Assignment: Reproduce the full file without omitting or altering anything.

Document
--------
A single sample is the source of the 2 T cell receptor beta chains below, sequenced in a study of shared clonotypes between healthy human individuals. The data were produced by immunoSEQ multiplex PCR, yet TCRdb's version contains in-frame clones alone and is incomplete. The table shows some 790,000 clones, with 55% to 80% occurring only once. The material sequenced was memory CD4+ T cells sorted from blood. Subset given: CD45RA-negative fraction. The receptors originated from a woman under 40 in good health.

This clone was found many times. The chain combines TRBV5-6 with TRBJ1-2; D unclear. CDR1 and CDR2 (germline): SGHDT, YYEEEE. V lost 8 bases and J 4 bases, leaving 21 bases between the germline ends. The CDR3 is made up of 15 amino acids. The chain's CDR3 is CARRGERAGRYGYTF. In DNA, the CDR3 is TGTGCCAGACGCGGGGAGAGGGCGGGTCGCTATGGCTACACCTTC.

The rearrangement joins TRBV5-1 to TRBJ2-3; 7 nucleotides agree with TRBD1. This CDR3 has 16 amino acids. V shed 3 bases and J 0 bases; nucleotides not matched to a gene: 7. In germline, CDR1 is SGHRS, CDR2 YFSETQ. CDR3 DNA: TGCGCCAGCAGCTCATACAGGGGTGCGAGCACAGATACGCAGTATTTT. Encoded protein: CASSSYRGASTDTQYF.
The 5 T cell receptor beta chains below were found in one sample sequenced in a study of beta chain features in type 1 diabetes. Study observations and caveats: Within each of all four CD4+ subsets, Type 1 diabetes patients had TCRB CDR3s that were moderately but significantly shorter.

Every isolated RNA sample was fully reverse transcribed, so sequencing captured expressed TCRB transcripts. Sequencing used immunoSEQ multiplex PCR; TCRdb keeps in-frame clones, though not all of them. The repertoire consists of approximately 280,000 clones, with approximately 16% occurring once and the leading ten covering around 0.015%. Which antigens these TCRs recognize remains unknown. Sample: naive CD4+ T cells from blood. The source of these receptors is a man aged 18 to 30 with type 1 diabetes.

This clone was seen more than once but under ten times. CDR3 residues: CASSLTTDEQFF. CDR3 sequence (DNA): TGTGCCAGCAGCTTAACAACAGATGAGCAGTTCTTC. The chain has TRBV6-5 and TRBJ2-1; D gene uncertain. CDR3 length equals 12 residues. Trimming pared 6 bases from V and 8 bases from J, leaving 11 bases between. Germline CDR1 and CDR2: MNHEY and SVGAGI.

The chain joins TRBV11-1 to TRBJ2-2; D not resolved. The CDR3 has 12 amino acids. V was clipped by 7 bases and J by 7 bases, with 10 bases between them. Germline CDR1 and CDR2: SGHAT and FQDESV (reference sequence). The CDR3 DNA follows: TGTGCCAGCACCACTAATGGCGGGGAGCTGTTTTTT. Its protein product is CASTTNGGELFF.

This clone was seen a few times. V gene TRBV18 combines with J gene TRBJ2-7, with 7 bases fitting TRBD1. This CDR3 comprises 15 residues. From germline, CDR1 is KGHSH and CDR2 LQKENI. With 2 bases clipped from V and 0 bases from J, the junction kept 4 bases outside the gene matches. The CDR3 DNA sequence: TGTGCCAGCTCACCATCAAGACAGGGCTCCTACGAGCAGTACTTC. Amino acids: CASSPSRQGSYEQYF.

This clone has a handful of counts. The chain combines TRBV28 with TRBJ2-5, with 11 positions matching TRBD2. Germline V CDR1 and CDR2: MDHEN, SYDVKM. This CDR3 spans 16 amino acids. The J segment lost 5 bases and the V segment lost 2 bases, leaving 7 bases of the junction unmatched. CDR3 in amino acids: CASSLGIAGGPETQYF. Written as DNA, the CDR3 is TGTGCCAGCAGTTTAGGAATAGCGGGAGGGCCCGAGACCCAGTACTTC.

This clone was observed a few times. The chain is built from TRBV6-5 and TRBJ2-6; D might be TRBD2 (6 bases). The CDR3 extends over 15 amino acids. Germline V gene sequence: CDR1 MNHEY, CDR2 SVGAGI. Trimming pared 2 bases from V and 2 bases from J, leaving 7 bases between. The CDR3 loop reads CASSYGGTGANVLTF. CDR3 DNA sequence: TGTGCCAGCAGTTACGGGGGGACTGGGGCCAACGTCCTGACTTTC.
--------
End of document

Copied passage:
A single sample is the source of the 2 T cell receptor beta chains below, sequenced in a study of shared clonotypes between healthy human individuals. The data were produced by immunoSEQ multiplex PCR, yet TCRdb's version contains in-frame clones alone and is incomplete. The table shows some 790,000 clones, with 55% to 80% occurring only once. The material sequenced was memory CD4+ T cells sorted from blood. Subset given: CD45RA-negative fraction. The receptors originated from a woman under 40 in good health.

This clone was found many times. The chain combines TRBV5-6 with TRBJ1-2; D unclear. CDR1 and CDR2 (germline): SGHDT, YYEEEE. V lost 8 bases and J 4 bases, leaving 21 bases between the germline ends. The CDR3 is made up of 15 amino acids. The chain's CDR3 is CARRGERAGRYGYTF. In DNA, the CDR3 is TGTGCCAGACGCGGGGAGAGGGCGGGTCGCTATGGCTACACCTTC.

The rearrangement joins TRBV5-1 to TRBJ2-3; 7 nucleotides agree with TRBD1. This CDR3 has 16 amino acids. V shed 3 bases and J 0 bases; nucleotides not matched to a gene: 7. In germline, CDR1 is SGHRS, CDR2 YFSETQ. CDR3 DNA: TGCGCCAGCAGCTCATACAGGGGTGCGAGCACAGATACGCAGTATTTT. Encoded protein: CASSSYRGASTDTQYF.
The 5 T cell receptor beta chains below were found in one sample sequenced in a study of beta chain features in type 1 diabetes. Study observations and caveats: Within each of all four CD4+ subsets, Type 1 diabetes patients had TCRB CDR3s that were moderately but significantly shorter.

Every isolated RNA sample was fully reverse transcribed, so sequencing captured expressed TCRB transcripts. Sequencing used immunoSEQ multiplex PCR; TCRdb keeps in-frame clones, though not all of them. The repertoire consists of approximately 280,000 clones, with approximately 16% occurring once and the leading ten covering around 0.015%. Which antigens these TCRs recognize remains unknown. Sample: naive CD4+ T cells from blood. The source of these receptors is a man aged 18 to 30 with type 1 diabetes.

This clone was seen more than once but under ten times. CDR3 residues: CASSLTTDEQFF. CDR3 sequence (DNA): TGTGCCAGCAGCTTAACAACAGATGAGCAGTTCTTC. The chain has TRBV6-5 and TRBJ2-1; D gene uncertain. CDR3 length equals 12 residues. Trimming pared 6 bases from V and 8 bases from J, leaving 11 bases between. Germline CDR1 and CDR2: MNHEY and SVGAGI.

The chain joins TRBV11-1 to TRBJ2-2; D not resolved. The CDR3 has 12 amino acids. V was clipped by 7 bases and J by 7 bases, with 10 bases between them. Germline CDR1 and CDR2: SGHAT and FQDESV (reference sequence). The CDR3 DNA follows: TGTGCCAGCACCACTAATGGCGGGGAGCTGTTTTTT. Its protein product is CASTTNGGELFF.

This clone was seen a few times. V gene TRBV18 combines with J gene TRBJ2-7, with 7 bases fitting TRBD1. This CDR3 comprises 15 residues. From germline, CDR1 is KGHSH and CDR2 LQKENI. With 2 bases clipped from V and 0 bases from J, the junction kept 4 bases outside the gene matches. The CDR3 DNA sequence: TGTGCCAGCTCACCATCAAGACAGGGCTCCTACGAGCAGTACTTC. Amino acids: CASSPSRQGSYEQYF.

This clone has a handful of counts. The chain combines TRBV28 with TRBJ2-5, with 11 positions matching TRBD2. Germline V CDR1 and CDR2: MDHEN, SYDVKM. This CDR3 spans 16 amino acids. The J segment lost 5 bases and the V segment lost 2 bases, leaving 7 bases of the junction unmatched. CDR3 in amino acids: CASSLGIAGGPETQYF. Written as DNA, the CDR3 is TGTGCCAGCAGTTTAGGAATAGCGGGAGGGCCCGAGACCCAGTACTTC.

This clone was observed a few times. The chain is built from TRBV6-5 and TRBJ2-6; D might be TRBD2 (6 bases). The CDR3 extends over 15 amino acids. Germline V gene sequence: CDR1 MNHEY, CDR2 SVGAGI. Trimming pared 2 bases from V and 2 bases from J, leaving 7 bases between. The CDR3 loop reads CASSYGGTGANVLTF. CDR3 DNA sequence: TGTGCCAGCAGTTACGGGGGGACTGGGGCCAACGTCCTGACTTTC.